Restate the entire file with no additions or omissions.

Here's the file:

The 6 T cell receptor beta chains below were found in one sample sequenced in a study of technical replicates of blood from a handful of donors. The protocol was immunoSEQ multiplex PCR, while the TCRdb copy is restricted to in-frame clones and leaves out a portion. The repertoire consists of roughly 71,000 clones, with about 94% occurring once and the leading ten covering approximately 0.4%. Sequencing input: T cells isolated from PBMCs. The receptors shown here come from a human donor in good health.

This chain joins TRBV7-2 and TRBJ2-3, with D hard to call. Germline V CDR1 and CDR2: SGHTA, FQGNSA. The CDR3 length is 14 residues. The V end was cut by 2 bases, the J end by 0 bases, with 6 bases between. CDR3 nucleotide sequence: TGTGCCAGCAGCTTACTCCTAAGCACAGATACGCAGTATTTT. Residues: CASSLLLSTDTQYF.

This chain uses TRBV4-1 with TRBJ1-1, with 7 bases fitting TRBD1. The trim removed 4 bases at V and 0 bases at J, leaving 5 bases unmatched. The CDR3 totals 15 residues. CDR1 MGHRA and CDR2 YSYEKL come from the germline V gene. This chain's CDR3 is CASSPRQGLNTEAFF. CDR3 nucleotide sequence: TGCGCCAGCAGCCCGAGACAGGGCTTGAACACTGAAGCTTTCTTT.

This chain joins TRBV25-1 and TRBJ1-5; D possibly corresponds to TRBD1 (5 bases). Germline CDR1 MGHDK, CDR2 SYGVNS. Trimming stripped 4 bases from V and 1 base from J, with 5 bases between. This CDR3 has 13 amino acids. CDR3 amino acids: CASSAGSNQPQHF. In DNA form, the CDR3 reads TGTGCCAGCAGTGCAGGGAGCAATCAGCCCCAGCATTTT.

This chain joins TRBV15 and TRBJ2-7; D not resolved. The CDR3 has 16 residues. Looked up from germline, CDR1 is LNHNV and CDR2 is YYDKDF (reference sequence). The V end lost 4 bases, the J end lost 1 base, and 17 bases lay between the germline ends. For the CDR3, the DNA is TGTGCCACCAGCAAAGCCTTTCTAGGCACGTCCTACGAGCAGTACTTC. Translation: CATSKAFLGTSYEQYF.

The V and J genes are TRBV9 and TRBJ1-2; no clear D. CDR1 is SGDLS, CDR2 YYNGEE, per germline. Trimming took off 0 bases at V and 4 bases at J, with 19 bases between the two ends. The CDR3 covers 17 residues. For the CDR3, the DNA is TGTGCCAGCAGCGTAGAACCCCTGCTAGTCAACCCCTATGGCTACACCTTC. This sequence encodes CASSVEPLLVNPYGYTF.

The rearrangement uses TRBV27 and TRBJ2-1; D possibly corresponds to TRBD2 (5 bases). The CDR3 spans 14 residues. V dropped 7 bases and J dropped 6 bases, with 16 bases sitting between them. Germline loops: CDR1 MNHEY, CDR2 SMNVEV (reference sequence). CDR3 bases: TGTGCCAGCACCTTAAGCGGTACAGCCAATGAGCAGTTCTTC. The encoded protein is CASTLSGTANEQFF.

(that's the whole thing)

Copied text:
The 6 T cell receptor beta chains below were found in one sample sequenced in a study of technical replicates of blood from a handful of donors. The protocol was immunoSEQ multiplex PCR, while the TCRdb copy is restricted to in-frame clones and leaves out a portion. The repertoire consists of roughly 71,000 clones, with about 94% occurring once and the leading ten covering approximately 0.4%. Sequencing input: T cells isolated from PBMCs. The receptors shown here come from a human donor in good health.

This chain joins TRBV7-2 and TRBJ2-3, with D hard to call. Germline V CDR1 and CDR2: SGHTA, FQGNSA. The CDR3 length is 14 residues. The V end was cut by 2 bases, the J end by 0 bases, with 6 bases between. CDR3 nucleotide sequence: TGTGCCAGCAGCTTACTCCTAAGCACAGATACGCAGTATTTT. Residues: CASSLLLSTDTQYF.

This chain uses TRBV4-1 with TRBJ1-1, with 7 bases fitting TRBD1. The trim removed 4 bases at V and 0 bases at J, leaving 5 bases unmatched. The CDR3 totals 15 residues. CDR1 MGHRA and CDR2 YSYEKL come from the germline V gene. This chain's CDR3 is CASSPRQGLNTEAFF. CDR3 nucleotide sequence: TGCGCCAGCAGCCCGAGACAGGGCTTGAACACTGAAGCTTTCTTT.

This chain joins TRBV25-1 and TRBJ1-5; D possibly corresponds to TRBD1 (5 bases). Germline CDR1 MGHDK, CDR2 SYGVNS. Trimming stripped 4 bases from V and 1 base from J, with 5 bases between. This CDR3 has 13 amino acids. CDR3 amino acids: CASSAGSNQPQHF. In DNA form, the CDR3 reads TGTGCCAGCAGTGCAGGGAGCAATCAGCCCCAGCATTTT.

This chain joins TRBV15 and TRBJ2-7; D not resolved. The CDR3 has 16 residues. Looked up from germline, CDR1 is LNHNV and CDR2 is YYDKDF (reference sequence). The V end lost 4 bases, the J end lost 1 base, and 17 bases lay between the germline ends. For the CDR3, the DNA is TGTGCCACCAGCAAAGCCTTTCTAGGCACGTCCTACGAGCAGTACTTC. Translation: CATSKAFLGTSYEQYF.

The V and J genes are TRBV9 and TRBJ1-2; no clear D. CDR1 is SGDLS, CDR2 YYNGEE, per germline. Trimming took off 0 bases at V and 4 bases at J, with 19 bases between the two ends. The CDR3 covers 17 residues. For the CDR3, the DNA is TGTGCCAGCAGCGTAGAACCCCTGCTAGTCAACCCCTATGGCTACACCTTC. This sequence encodes CASSVEPLLVNPYGYTF.

The rearrangement uses TRBV27 and TRBJ2-1; D possibly corresponds to TRBD2 (5 bases). The CDR3 spans 14 residues. V dropped 7 bases and J dropped 6 bases, with 16 bases sitting between them. Germline loops: CDR1 MNHEY, CDR2 SMNVEV (reference sequence). CDR3 bases: TGTGCCAGCACCTTAAGCGGTACAGCCAATGAGCAGTTCTTC. The encoded protein is CASTLSGTANEQFF.